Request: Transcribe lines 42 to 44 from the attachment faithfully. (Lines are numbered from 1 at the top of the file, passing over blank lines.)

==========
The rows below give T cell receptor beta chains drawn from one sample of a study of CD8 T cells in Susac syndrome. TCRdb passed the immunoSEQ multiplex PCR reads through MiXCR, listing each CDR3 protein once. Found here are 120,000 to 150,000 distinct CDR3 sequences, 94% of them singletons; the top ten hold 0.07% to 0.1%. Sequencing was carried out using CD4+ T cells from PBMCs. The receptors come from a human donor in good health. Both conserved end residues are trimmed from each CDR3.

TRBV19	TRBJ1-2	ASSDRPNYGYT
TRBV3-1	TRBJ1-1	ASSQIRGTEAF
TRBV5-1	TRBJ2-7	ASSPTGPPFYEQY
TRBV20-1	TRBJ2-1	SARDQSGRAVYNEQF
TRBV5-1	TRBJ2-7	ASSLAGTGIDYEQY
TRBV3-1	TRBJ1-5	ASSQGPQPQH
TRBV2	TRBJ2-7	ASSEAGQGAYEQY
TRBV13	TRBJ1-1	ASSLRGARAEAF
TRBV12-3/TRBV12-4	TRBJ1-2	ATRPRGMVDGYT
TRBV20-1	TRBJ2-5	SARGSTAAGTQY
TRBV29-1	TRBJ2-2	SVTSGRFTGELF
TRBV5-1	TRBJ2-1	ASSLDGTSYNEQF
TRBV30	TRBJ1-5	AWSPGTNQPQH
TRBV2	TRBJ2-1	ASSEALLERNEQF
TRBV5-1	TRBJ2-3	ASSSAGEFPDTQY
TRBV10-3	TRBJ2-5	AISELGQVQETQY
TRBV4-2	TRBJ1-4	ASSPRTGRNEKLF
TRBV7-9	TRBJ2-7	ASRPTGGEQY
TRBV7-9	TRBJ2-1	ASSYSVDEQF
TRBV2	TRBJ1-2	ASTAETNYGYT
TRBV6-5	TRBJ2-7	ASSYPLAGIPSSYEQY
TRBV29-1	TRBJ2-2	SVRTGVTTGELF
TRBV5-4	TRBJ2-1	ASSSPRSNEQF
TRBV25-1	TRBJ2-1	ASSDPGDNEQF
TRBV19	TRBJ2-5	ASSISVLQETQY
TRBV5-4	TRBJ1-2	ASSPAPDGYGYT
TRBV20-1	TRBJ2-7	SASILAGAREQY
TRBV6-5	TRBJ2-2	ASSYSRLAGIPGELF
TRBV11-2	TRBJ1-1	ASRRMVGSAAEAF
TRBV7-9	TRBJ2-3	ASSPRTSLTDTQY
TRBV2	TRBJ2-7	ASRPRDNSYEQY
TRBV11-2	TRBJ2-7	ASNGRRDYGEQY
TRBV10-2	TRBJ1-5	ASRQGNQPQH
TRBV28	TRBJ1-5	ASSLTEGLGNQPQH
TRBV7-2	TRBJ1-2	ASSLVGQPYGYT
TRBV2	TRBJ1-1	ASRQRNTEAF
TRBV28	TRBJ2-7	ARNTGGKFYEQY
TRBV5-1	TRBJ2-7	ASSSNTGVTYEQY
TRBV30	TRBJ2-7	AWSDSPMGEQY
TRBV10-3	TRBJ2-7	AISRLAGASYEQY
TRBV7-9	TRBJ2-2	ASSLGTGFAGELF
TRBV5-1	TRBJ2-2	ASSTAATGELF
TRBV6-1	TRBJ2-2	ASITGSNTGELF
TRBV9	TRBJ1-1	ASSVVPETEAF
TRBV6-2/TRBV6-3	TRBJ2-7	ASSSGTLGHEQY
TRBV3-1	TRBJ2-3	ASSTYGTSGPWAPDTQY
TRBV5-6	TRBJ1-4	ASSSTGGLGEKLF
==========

TRBV7-9	TRBJ2-2	ASSLGTGFAGELF
TRBV5-1	TRBJ2-2	ASSTAATGELF
TRBV6-1	TRBJ2-2	ASITGSNTGELF